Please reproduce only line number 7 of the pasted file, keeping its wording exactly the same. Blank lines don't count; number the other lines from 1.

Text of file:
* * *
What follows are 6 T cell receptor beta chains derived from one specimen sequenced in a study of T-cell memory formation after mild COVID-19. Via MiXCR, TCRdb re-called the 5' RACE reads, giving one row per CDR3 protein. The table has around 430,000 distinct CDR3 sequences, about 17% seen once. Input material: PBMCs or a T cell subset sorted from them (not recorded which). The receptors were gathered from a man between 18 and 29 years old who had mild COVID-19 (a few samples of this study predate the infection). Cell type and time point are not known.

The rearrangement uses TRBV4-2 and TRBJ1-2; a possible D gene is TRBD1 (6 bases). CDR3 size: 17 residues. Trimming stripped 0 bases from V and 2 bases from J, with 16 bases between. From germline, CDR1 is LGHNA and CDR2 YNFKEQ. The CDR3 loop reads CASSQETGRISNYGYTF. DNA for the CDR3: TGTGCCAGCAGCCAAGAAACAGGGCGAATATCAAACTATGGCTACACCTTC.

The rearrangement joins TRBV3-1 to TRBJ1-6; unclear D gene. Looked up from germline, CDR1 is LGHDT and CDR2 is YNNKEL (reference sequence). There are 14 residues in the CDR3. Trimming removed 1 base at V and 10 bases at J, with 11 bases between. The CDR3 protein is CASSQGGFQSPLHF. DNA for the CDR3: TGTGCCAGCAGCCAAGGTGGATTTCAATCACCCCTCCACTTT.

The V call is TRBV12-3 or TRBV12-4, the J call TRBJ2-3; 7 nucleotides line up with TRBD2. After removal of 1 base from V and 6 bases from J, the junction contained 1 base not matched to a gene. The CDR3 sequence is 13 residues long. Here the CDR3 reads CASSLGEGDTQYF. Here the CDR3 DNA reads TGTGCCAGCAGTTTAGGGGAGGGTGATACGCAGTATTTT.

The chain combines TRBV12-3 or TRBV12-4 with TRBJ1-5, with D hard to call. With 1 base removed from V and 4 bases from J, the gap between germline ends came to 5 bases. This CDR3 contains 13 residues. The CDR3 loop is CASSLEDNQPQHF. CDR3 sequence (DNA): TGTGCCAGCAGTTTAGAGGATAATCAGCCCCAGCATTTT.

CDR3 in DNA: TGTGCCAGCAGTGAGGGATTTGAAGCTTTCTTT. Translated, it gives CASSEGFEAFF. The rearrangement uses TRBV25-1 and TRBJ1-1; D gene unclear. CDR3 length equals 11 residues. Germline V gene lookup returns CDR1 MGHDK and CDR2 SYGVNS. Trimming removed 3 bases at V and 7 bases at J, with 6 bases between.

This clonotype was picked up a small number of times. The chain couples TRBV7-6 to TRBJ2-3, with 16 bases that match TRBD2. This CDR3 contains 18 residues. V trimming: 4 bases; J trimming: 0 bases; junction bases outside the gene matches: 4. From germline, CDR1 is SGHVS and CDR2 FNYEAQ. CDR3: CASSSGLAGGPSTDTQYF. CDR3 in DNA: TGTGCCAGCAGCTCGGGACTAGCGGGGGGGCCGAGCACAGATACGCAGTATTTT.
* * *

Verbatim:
This clonotype was picked up a small number of times. The chain couples TRBV7-6 to TRBJ2-3, with 16 bases that match TRBD2. This CDR3 contains 18 residues. V trimming: 4 bases; J trimming: 0 bases; junction bases outside the gene matches: 4. From germline, CDR1 is SGHVS and CDR2 FNYEAQ. CDR3: CASSSGLAGGPSTDTQYF. CDR3 in DNA: TGTGCCAGCAGCTCGGGACTAGCGGGGGGGCCGAGCACAGATACGCAGTATTTT.